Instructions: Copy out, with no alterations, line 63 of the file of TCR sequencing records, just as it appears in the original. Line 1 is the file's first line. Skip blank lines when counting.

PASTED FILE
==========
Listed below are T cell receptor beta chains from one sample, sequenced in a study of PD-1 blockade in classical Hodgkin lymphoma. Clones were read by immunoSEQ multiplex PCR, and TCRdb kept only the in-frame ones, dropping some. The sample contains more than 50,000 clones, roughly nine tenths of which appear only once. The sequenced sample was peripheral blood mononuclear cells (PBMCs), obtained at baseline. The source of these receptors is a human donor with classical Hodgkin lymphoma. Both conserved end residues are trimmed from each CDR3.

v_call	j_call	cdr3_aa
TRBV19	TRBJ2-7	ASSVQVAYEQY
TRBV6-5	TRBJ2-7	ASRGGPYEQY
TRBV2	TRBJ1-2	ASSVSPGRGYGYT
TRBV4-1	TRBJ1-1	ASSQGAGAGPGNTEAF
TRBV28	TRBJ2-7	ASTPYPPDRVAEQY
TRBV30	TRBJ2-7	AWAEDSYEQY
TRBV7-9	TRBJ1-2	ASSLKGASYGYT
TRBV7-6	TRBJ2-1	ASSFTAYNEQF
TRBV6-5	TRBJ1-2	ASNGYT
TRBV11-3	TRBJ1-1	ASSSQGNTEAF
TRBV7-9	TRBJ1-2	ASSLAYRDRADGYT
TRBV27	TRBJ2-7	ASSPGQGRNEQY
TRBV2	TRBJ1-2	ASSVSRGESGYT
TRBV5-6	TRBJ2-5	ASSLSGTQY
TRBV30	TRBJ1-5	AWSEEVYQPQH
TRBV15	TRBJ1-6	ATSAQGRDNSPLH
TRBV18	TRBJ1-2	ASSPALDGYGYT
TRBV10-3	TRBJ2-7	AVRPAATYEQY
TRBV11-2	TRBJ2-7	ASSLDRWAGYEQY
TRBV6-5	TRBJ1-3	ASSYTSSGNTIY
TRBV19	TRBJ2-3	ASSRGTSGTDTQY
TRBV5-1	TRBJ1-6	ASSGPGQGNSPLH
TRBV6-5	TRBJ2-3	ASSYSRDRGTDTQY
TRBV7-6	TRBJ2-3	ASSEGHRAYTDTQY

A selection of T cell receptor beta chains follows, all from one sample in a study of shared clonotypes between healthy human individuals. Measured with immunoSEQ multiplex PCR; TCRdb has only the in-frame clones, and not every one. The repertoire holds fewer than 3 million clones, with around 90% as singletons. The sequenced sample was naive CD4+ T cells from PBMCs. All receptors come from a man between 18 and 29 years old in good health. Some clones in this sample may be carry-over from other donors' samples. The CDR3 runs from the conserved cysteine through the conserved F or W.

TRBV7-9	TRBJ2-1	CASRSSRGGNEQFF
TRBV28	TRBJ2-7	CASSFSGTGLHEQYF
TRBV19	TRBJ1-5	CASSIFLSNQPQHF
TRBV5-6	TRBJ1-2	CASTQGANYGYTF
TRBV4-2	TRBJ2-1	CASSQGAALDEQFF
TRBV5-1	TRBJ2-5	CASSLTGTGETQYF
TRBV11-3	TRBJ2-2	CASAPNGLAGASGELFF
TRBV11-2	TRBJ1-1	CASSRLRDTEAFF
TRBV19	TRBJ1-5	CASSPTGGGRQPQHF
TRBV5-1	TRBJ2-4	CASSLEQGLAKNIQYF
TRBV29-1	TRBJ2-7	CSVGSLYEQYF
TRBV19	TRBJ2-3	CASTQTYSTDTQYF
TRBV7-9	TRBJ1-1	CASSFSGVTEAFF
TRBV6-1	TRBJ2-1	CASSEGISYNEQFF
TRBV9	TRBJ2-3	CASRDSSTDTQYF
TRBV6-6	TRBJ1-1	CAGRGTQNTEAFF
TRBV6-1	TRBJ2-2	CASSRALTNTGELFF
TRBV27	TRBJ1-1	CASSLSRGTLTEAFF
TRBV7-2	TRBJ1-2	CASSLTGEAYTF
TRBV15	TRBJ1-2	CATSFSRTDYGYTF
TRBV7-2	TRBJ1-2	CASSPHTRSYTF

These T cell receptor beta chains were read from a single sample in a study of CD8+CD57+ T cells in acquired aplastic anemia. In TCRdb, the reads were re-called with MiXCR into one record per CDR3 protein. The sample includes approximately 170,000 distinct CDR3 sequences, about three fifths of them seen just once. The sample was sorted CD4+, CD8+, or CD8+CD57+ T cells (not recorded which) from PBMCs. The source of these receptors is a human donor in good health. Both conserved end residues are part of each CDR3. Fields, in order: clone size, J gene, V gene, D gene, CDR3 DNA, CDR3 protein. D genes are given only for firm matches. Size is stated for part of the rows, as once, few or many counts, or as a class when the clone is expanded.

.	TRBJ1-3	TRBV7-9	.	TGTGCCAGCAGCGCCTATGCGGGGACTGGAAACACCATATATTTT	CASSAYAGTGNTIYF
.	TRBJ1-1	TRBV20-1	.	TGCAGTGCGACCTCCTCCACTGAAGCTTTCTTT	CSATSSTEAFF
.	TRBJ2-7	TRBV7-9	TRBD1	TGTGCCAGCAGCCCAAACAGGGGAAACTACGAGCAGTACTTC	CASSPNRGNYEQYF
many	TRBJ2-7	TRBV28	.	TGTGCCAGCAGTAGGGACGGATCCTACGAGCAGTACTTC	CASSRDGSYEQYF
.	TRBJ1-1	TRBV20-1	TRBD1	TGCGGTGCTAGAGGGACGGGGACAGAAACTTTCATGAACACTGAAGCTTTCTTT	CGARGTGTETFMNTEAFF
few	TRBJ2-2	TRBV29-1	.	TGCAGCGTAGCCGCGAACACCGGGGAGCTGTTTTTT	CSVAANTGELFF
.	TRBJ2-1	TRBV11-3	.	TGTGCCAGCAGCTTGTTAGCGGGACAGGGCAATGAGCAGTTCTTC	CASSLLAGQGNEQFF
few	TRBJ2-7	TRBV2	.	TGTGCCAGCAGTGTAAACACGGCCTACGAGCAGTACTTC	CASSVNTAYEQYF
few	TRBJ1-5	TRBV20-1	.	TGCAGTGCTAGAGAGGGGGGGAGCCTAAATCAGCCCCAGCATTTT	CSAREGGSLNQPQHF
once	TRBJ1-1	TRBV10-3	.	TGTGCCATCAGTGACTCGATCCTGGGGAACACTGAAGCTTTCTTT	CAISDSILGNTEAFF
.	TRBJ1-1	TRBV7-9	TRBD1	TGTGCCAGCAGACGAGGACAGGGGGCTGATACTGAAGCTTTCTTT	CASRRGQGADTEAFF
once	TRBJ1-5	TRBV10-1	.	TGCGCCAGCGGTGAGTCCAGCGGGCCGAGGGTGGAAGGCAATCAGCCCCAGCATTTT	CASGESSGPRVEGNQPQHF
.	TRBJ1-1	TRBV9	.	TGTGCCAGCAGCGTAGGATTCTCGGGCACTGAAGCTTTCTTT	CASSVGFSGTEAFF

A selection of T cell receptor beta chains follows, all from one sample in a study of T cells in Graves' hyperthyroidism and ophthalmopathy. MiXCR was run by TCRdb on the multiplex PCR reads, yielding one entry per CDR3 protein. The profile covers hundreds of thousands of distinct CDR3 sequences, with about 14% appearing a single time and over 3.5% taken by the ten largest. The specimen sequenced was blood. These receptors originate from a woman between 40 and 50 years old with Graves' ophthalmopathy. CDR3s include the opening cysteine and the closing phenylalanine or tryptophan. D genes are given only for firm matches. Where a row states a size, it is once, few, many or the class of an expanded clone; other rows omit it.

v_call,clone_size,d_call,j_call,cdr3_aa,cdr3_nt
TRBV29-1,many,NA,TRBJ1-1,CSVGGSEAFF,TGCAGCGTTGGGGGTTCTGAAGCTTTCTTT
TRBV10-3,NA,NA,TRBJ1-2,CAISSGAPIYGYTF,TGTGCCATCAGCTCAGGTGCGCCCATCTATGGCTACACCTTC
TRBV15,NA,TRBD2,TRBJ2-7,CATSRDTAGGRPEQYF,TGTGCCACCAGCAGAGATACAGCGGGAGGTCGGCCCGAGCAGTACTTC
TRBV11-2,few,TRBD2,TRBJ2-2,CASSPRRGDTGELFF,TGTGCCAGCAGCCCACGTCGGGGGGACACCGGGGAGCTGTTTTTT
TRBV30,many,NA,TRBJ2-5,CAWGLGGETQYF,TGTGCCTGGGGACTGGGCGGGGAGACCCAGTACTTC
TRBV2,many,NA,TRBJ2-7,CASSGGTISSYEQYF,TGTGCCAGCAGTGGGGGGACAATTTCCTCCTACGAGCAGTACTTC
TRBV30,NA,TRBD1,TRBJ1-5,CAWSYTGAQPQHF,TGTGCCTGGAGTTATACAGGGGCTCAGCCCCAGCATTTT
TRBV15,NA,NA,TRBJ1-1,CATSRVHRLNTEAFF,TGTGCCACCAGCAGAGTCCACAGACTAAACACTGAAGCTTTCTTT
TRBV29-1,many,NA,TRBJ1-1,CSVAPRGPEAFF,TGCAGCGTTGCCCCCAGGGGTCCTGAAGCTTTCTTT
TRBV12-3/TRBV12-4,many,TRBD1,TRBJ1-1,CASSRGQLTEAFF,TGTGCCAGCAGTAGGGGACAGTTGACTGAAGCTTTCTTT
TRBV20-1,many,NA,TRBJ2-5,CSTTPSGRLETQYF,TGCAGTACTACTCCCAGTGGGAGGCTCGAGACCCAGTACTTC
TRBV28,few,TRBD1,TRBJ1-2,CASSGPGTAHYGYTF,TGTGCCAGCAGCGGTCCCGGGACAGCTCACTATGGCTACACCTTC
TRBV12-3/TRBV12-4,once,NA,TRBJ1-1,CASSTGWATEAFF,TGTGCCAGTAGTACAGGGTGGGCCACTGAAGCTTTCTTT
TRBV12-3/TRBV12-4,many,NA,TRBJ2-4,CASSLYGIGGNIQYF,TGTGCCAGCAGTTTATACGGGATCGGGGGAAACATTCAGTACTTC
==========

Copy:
A selection of T cell receptor beta chains follows, all from one sample in a study of T cells in Graves' hyperthyroidism and ophthalmopathy. MiXCR was run by TCRdb on the multiplex PCR reads, yielding one entry per CDR3 protein. The profile covers hundreds of thousands of distinct CDR3 sequences, with about 14% appearing a single time and over 3.5% taken by the ten largest. The specimen sequenced was blood. These receptors originate from a woman between 40 and 50 years old with Graves' ophthalmopathy. CDR3s include the opening cysteine and the closing phenylalanine or tryptophan. D genes are given only for firm matches. Where a row states a size, it is once, few, many or the class of an expanded clone; other rows omit it.